Elena Ferrante names her 40 favourite books by female authors. Elena Ferrante, the bestselling pseudonymous Italian author behind My Brilliant Friend, has named her favourite 40 books by female authors around the world, with Toni Morrison, Sally Rooney and Zadie Smith all making the cut.
The author, whose quartet of Neapolitan novels has sold 13m copies worldwide, has published her list on Bookshop.org, the online store that recently launched in the UK and gives a proportion of sales to independent booksellers. Ferrante’s UK publisher, Europa Editions, is returning their 10% sales commission from Ferrante’s list to Bookshop.org so it can be shared among the 300 independent bookshops that have signed up to the site so far. Ferrante described her choices as being united by the theme of “stories of women with two feet, and sometimes one, in the 20th century”. All of the books are available in English, but span the world: Japan to Nigeria, India to Brazil. Several of the authors voiced their pleasure at being chosen by Ferrante. Do Civilisations Collapse? Photo by fuminana / Getty Images.
There’s a common story of how the Maya civilisation was wiped out: they fell foul of unstoppable climate change. Several periods of extreme drought withered their crops and killed off thousands in their overpopulated cities. ‘There was nothing they could do or could have done. In the end, the food and water ran out – and they died,’ wrote Richardson Gill in 2007. The jungle reclaimed the cities with their palaces and pyramids until they were rediscovered in the 19th century by intrepid explorers.
Likewise, we all know that the Easter Islanders chopped down all the palm trees on their small, isolated island to clear farmland for their ever-growing population and to move their characteristic moai statues, not realising that they were eroding their landscape, reducing their food production, and ultimately cutting themselves off from the bounty of the sea – and the possibility of escape. But are these stories right? But there were continuities. I Deliberately Sent Myself to Prison in Iceland – They Didn’t Even Lock the Cell Doors There. 1918 flu cultural memory: Elizabeth Outka finds the pandemic in literature.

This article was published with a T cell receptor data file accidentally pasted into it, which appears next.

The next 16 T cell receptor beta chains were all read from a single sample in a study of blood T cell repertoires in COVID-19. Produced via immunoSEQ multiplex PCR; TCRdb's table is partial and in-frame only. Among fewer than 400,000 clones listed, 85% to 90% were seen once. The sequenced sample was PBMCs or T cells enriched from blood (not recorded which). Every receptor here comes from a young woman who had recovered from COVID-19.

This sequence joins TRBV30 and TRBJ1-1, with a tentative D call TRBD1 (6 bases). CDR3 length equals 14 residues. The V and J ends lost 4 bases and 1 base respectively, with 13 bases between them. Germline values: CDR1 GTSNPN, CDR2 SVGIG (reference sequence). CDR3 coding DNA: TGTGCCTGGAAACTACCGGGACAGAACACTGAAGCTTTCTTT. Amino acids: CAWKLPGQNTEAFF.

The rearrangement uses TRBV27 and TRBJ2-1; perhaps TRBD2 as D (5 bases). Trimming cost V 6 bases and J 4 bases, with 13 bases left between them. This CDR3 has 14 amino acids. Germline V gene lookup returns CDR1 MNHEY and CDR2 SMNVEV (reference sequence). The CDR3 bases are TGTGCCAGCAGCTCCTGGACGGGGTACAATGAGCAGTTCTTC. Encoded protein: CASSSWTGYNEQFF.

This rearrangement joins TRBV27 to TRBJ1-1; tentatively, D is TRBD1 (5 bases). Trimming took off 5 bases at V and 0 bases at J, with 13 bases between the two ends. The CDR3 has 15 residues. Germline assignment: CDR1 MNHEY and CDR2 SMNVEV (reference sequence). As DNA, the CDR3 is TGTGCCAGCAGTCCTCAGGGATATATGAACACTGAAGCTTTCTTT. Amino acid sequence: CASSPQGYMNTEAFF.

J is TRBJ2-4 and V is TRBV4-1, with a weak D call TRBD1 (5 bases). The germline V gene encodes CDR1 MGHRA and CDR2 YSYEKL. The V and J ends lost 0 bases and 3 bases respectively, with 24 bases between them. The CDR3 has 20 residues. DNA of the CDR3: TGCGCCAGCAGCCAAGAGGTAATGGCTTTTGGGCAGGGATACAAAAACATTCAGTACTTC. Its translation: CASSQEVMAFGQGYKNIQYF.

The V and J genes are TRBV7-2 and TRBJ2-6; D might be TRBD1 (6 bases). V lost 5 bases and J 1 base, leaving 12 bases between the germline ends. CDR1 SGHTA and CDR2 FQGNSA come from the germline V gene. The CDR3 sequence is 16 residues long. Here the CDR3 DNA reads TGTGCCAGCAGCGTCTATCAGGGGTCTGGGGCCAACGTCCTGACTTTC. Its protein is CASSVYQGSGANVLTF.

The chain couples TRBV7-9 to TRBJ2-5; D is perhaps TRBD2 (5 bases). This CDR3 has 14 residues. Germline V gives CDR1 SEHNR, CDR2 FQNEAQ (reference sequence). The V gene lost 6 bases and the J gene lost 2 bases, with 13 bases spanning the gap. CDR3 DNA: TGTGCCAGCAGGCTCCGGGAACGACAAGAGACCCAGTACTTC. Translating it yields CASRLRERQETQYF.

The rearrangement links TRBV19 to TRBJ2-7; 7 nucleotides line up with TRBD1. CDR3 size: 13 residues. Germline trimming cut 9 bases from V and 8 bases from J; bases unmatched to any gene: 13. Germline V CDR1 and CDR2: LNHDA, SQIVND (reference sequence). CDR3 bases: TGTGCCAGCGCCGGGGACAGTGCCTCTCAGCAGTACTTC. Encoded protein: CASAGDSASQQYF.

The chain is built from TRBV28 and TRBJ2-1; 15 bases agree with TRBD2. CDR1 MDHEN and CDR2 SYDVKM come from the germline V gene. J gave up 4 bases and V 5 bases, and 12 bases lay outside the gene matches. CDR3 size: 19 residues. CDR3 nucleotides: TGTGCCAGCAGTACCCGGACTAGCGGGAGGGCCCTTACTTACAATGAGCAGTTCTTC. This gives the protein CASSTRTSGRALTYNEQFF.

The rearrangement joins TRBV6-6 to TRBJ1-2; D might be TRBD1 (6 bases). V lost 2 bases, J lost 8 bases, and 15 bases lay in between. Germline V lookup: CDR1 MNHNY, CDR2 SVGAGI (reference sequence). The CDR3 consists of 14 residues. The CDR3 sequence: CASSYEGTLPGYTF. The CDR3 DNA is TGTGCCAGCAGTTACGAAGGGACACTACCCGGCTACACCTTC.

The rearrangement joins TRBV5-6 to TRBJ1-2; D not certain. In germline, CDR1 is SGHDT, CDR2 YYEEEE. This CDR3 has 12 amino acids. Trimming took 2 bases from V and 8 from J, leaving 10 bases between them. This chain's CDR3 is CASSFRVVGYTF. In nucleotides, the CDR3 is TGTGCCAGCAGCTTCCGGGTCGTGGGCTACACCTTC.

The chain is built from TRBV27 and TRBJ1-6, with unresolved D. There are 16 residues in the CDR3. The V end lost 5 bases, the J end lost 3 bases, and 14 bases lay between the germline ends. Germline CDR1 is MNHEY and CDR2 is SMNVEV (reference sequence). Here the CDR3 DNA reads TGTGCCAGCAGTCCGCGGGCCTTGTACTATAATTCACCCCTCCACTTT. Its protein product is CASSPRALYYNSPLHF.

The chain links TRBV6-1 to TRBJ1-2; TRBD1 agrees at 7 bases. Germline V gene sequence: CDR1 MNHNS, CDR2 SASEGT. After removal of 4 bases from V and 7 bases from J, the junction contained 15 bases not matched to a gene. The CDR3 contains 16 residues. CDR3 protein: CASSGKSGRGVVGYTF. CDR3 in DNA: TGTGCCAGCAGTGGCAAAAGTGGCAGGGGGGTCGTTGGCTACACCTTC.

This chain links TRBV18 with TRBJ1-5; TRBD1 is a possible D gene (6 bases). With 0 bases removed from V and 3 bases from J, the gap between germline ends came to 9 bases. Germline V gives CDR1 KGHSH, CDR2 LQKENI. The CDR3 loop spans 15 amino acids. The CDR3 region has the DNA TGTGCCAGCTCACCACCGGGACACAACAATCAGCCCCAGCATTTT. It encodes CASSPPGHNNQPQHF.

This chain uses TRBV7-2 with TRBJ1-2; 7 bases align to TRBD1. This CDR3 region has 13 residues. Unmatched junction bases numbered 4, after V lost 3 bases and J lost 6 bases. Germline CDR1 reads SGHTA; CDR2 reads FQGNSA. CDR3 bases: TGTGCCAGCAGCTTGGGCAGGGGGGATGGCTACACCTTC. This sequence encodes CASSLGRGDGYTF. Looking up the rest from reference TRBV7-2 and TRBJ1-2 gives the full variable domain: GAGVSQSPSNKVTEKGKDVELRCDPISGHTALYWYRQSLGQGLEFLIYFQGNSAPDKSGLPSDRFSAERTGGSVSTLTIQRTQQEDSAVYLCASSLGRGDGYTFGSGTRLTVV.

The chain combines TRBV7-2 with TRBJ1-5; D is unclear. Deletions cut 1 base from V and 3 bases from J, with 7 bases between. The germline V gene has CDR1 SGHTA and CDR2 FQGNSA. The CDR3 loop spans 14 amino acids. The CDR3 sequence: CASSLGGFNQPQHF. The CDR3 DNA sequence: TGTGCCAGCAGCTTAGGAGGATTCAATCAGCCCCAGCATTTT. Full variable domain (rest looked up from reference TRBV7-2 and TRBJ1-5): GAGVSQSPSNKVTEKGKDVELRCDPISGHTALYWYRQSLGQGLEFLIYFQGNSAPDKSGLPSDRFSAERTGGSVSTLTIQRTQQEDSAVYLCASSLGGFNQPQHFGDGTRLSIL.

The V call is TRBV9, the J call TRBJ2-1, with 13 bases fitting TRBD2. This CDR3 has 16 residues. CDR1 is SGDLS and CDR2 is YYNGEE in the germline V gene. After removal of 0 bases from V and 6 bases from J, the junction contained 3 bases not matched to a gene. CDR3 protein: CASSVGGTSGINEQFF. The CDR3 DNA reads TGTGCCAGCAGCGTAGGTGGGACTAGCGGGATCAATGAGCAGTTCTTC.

Last year, I wrote an anniversary piece about the “forgotten” 1918–19 flu pandemic, relying on the work of historians who’ve asked why such a huge event had so little effect on culture, policy, and public memory in the decades after that deadly flu strain burned itself out, leaving between 50 million and 100 million people dead.
This year, as SARS-CoV-2 has forced the entire world into a terrifying and depressing alternate reality, I find this historical phenomenon even harder to understand. How could such a mind-bending, society-upending experience pass unremarked? Enter Elizabeth Outka, a literary scholar whose fortuitously timed late-2019 book Viral Modernism: The Influenza Pandemic and Interwar Literature explains quite a bit. The book looks at the small group of authors who addressed the pandemic head-on in their work but also argues that the work of some of the greats—T.S. Elizabeth Outka: Out of necessity, really. The war was a very established story. In Mrs. The hidden links between mental disorders. In 2018, psychiatrist Oleguer Plana-Ripoll was wrestling with a puzzling fact about mental disorders.
He knew that many individuals have multiple conditions — anxiety and depression, say, or schizophrenia and bipolar disorder. He wanted to know how common it was to have more than one diagnosis, so he got his hands on a database containing the medical details of around 5.9 million Danish citizens. He was taken aback by what he found. Every single mental disorder predisposed the patient to every other mental disorder — no matter how distinct the symptoms1.
“We knew that comorbidity was important, but we didn’t expect to find associations for all pairs,” says Plana-Ripoll, who is based at Aarhus University in Denmark. The study tackles a fundamental question that has bothered researchers for more than a century. In the hope of finding an answer, scientists have piled up an enormous amount of data over the past decade, through studies of genes, brain activity and neuroanatomy.